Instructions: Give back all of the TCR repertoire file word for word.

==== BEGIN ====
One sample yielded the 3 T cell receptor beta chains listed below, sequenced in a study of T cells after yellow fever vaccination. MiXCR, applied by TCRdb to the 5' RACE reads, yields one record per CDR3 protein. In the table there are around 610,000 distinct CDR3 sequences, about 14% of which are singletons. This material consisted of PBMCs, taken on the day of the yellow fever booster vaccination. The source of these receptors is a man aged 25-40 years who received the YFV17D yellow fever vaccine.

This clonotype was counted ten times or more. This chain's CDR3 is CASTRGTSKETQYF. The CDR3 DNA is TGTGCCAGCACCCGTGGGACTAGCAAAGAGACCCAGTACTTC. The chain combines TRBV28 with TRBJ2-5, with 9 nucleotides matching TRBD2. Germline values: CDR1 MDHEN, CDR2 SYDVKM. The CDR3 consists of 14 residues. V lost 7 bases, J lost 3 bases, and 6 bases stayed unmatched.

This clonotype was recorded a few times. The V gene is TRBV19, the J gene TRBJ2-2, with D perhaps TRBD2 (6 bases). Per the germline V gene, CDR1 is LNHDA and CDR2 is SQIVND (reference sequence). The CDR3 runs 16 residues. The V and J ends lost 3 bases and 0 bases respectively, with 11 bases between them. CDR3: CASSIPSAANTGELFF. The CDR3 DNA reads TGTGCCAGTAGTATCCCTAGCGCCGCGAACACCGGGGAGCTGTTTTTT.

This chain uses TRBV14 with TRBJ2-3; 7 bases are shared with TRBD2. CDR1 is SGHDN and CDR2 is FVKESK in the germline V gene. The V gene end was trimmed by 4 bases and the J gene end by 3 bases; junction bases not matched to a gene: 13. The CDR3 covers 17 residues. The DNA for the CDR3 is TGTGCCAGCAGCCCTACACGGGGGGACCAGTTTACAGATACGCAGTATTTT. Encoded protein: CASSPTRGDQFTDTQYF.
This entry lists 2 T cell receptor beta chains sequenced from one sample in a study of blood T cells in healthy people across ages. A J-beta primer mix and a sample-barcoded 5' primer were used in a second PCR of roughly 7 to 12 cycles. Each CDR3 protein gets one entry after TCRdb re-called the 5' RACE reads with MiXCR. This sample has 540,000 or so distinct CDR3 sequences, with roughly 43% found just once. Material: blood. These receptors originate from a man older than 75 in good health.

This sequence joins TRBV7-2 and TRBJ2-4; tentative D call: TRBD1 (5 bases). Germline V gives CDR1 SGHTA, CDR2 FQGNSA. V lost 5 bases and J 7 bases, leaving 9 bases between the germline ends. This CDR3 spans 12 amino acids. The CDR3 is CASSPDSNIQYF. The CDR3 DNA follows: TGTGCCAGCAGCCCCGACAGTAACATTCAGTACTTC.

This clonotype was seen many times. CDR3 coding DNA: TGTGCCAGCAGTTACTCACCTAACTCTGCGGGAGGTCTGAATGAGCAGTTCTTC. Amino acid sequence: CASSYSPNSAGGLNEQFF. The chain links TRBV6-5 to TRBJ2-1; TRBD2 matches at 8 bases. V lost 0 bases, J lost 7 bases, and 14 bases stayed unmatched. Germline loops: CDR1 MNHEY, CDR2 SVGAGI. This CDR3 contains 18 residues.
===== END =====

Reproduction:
One sample yielded the 3 T cell receptor beta chains listed below, sequenced in a study of T cells after yellow fever vaccination. MiXCR, applied by TCRdb to the 5' RACE reads, yields one record per CDR3 protein. In the table there are around 610,000 distinct CDR3 sequences, about 14% of which are singletons. This material consisted of PBMCs, taken on the day of the yellow fever booster vaccination. The source of these receptors is a man aged 25-40 years who received the YFV17D yellow fever vaccine.

This clonotype was counted ten times or more. This chain's CDR3 is CASTRGTSKETQYF. The CDR3 DNA is TGTGCCAGCACCCGTGGGACTAGCAAAGAGACCCAGTACTTC. The chain combines TRBV28 with TRBJ2-5, with 9 nucleotides matching TRBD2. Germline values: CDR1 MDHEN, CDR2 SYDVKM. The CDR3 consists of 14 residues. V lost 7 bases, J lost 3 bases, and 6 bases stayed unmatched.

This clonotype was recorded a few times. The V gene is TRBV19, the J gene TRBJ2-2, with D perhaps TRBD2 (6 bases). Per the germline V gene, CDR1 is LNHDA and CDR2 is SQIVND (reference sequence). The CDR3 runs 16 residues. The V and J ends lost 3 bases and 0 bases respectively, with 11 bases between them. CDR3: CASSIPSAANTGELFF. The CDR3 DNA reads TGTGCCAGTAGTATCCCTAGCGCCGCGAACACCGGGGAGCTGTTTTTT.

This chain uses TRBV14 with TRBJ2-3; 7 bases are shared with TRBD2. CDR1 is SGHDN and CDR2 is FVKESK in the germline V gene. The V gene end was trimmed by 4 bases and the J gene end by 3 bases; junction bases not matched to a gene: 13. The CDR3 covers 17 residues. The DNA for the CDR3 is TGTGCCAGCAGCCCTACACGGGGGGACCAGTTTACAGATACGCAGTATTTT. Encoded protein: CASSPTRGDQFTDTQYF.
This entry lists 2 T cell receptor beta chains sequenced from one sample in a study of blood T cells in healthy people across ages. A J-beta primer mix and a sample-barcoded 5' primer were used in a second PCR of roughly 7 to 12 cycles. Each CDR3 protein gets one entry after TCRdb re-called the 5' RACE reads with MiXCR. This sample has 540,000 or so distinct CDR3 sequences, with roughly 43% found just once. Material: blood. These receptors originate from a man older than 75 in good health.

This sequence joins TRBV7-2 and TRBJ2-4; tentative D call: TRBD1 (5 bases). Germline V gives CDR1 SGHTA, CDR2 FQGNSA. V lost 5 bases and J 7 bases, leaving 9 bases between the germline ends. This CDR3 spans 12 amino acids. The CDR3 is CASSPDSNIQYF. The CDR3 DNA follows: TGTGCCAGCAGCCCCGACAGTAACATTCAGTACTTC.

This clonotype was seen many times. CDR3 coding DNA: TGTGCCAGCAGTTACTCACCTAACTCTGCGGGAGGTCTGAATGAGCAGTTCTTC. Amino acid sequence: CASSYSPNSAGGLNEQFF. The chain links TRBV6-5 to TRBJ2-1; TRBD2 matches at 8 bases. V lost 0 bases, J lost 7 bases, and 14 bases stayed unmatched. Germline loops: CDR1 MNHEY, CDR2 SVGAGI. This CDR3 contains 18 residues.